Stocks Both Warren Buffett and Prem Watsa Own Part II
USG Corp. (USG)
USG Corp. invented wallboard and mineral wool ceiling tile and is a leading producer of: gypsum wallboard, joint compound, construction and remodeling industry products, ceiling suspension systems, and others. Their products are integral to the commercial and residential construction industry. They also make acoustical panel and specialty ceiling systems. L&W Supply, a subsidiary, is the nation’s largest drywall and related building products distributor. USG has cornered about 30% of the North American wallboard market, and its distribution business sells about 12% of all wallboard in the U.S.
USG’s stock has had a fraught history over the last decade. Peaking at over $114 in 2006, it now hovers near $8, one dollar higher than its 52-week low of $7.02. In 1999, it fell from over $60 to less than $4 in 2001. That is when Warren Buffett entered. Berkshire Hathaway bought 6.5 million shares, or 15% of the company in November 2001.
Buffett’s interest in the stock came several months after the company filed Chapter 11 bankruptcy in July 2005 due to an onslaught of asbestos litigation. The company had been named in more than 250,000 asbestos-related personal injury claims and paid over $450 million (before insurance) to resolve them through 2001. Costs for 2001 were expected to exceed $275 million.
By February 2006, USG was ready to emerge from bankruptcy and its stock reflected the optimism – it had risen to over $114 per share. It also reported its sixth straight year of revenue growth and free cash flow had also grown from 2001 through 2005. In the third quarter of 2006, Buffett purchased 10,200,992 more shares at an average price of $48.33, and in the fourth quarter, he bought 371,200 more at $41.77 per share, according to an SEC filing. His total stake increased to 17,072,192, or 19% of the company. The stock has slowly declined to its present $8.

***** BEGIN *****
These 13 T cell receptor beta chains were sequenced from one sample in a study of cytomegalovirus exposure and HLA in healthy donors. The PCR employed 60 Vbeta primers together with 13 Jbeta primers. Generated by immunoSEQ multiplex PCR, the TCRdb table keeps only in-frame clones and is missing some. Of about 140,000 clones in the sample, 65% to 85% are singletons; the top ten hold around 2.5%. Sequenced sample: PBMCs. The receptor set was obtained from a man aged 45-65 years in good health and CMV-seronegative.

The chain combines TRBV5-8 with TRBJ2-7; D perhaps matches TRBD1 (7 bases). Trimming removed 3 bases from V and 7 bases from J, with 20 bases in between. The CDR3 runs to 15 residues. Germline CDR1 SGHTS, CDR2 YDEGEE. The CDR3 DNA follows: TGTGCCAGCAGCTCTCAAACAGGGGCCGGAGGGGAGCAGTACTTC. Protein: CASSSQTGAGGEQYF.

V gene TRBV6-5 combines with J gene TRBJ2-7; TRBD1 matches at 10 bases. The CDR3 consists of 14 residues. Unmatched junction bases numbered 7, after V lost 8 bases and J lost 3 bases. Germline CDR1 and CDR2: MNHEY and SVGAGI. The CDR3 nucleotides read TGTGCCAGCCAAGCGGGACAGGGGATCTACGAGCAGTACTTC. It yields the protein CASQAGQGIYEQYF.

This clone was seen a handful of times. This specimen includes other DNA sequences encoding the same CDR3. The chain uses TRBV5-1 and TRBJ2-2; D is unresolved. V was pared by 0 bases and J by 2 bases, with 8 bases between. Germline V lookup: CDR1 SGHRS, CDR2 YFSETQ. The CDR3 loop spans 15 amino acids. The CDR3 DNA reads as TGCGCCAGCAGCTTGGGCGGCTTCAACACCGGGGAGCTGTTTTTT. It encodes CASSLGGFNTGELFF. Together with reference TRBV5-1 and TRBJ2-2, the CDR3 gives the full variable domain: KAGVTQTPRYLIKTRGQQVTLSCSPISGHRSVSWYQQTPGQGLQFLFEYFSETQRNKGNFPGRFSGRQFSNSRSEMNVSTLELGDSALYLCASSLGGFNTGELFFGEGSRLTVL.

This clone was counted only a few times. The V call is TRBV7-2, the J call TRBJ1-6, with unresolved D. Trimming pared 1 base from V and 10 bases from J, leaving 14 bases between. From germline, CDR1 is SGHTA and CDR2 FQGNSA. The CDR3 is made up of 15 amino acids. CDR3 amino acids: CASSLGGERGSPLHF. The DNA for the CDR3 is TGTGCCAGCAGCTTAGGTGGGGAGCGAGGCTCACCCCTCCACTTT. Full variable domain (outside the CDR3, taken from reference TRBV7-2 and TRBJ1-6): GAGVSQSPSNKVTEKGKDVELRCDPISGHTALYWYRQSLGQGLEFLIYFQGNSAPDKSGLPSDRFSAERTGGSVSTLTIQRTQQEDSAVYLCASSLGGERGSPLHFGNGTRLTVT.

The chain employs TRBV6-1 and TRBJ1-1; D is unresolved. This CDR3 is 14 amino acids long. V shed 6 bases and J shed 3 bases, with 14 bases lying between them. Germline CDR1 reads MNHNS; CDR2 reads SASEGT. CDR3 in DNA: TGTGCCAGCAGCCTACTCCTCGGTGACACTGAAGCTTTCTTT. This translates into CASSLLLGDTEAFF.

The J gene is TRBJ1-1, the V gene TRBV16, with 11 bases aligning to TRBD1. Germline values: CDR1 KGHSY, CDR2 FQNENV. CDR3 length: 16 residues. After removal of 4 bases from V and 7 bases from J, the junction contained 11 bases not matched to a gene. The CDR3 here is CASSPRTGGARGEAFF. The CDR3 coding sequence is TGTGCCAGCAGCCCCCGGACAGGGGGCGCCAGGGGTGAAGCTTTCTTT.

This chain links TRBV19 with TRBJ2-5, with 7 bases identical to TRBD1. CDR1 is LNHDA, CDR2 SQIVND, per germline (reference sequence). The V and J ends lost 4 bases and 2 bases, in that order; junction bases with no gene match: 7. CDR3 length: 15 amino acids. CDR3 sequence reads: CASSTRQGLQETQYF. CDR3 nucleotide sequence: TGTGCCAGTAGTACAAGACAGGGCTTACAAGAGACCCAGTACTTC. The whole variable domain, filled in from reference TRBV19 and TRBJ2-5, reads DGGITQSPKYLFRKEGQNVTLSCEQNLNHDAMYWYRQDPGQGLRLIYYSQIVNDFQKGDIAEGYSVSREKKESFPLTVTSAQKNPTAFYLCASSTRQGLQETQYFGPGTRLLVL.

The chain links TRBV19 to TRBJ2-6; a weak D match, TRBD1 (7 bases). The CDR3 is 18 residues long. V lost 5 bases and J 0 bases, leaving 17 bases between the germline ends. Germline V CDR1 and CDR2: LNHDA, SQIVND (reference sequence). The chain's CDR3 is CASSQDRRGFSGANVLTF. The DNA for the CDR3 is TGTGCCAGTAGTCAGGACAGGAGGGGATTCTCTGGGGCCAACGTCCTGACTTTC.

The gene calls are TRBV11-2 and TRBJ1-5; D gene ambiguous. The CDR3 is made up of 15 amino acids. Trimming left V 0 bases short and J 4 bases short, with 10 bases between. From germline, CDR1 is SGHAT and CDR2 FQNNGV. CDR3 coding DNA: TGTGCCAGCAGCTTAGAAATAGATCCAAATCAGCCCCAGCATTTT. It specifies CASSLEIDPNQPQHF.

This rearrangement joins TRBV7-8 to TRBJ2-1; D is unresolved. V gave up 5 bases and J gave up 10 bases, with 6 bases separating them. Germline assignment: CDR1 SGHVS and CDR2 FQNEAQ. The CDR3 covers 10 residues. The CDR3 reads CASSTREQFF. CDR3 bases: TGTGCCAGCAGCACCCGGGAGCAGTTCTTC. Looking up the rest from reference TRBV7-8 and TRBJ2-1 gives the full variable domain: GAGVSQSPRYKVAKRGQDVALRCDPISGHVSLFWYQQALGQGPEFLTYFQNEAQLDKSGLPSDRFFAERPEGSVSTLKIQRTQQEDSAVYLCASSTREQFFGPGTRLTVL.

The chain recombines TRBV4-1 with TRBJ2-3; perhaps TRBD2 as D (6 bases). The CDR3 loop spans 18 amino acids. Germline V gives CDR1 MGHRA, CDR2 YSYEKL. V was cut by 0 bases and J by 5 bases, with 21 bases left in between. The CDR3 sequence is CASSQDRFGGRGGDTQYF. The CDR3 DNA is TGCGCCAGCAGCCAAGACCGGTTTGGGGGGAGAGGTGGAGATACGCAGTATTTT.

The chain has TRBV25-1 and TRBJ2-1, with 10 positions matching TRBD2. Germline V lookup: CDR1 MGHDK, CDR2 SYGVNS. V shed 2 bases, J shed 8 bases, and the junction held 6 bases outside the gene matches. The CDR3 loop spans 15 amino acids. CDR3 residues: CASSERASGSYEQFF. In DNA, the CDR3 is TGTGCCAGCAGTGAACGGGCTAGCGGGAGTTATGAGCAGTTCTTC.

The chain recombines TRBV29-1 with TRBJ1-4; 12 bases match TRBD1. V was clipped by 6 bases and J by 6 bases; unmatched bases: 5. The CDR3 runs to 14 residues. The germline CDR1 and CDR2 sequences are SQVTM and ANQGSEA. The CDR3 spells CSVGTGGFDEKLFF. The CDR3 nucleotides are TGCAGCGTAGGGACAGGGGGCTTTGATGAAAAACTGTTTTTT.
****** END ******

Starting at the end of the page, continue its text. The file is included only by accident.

However, in 2006 it also repaid its lenders and creditors in full, and set up a $3.95 billion trust for asbestos claimants. It reported a loss that year of over $4 billion. Cash flow in 2007 rebounded robustly to $847 million, but the recovery was just in time for the housing crisis. By 2008 the company’s financial results had declined in almost every category, while long term liabilities and debt mounted to approximately $2.4 billion, and cash increased to $472 million.
Buffett had further dealings with the company in 2008, in an agreement that involved Prem Watsa. USG reported in November 2008 that it would sell a total of $400 million of 10 percent contingent convertible senior notes due 2018 – $300 million to Berkshire Hathaway Inc. and $100 million to Fairfax Financial Holdings Limited. The stocks would become convertible into shares of common stock at a conversion price of $11.40 per share.
"We are gratified by the expression of confidence in USG Corporation by two premier financial institutions," said USG Corporation Chairman and CEO William C. Foote. "We consider these substantial investments by Berkshire Hathaway and Fairfax as validation of our business strategy and the company's long-term prospects. This transaction provides USG with long-term capital that significantly improves our financial flexibility as we manage through the steep recession in our primary markets."
The company planned to use proceeds from the sale for general corporate purposes, including a partial repayment of outstanding amounts under its unsecured credit agreement.
Thus far, Buffett has not sold any of his shares of USG.
Prem Watsa acquired more shares as the price fell. He owned 5,000 shares prior to the third quarter 2007, and bought 4,500 more that quarter at $40.92 per share. He made several other small purchases and as the price declined bought more aggressively. In the fourth quarter of 2008, he bought 7,094,700 shares at $12.48 per share. After several other small purchases, he sold 522,500 in the third quarter of 2010 at $12.7 per share.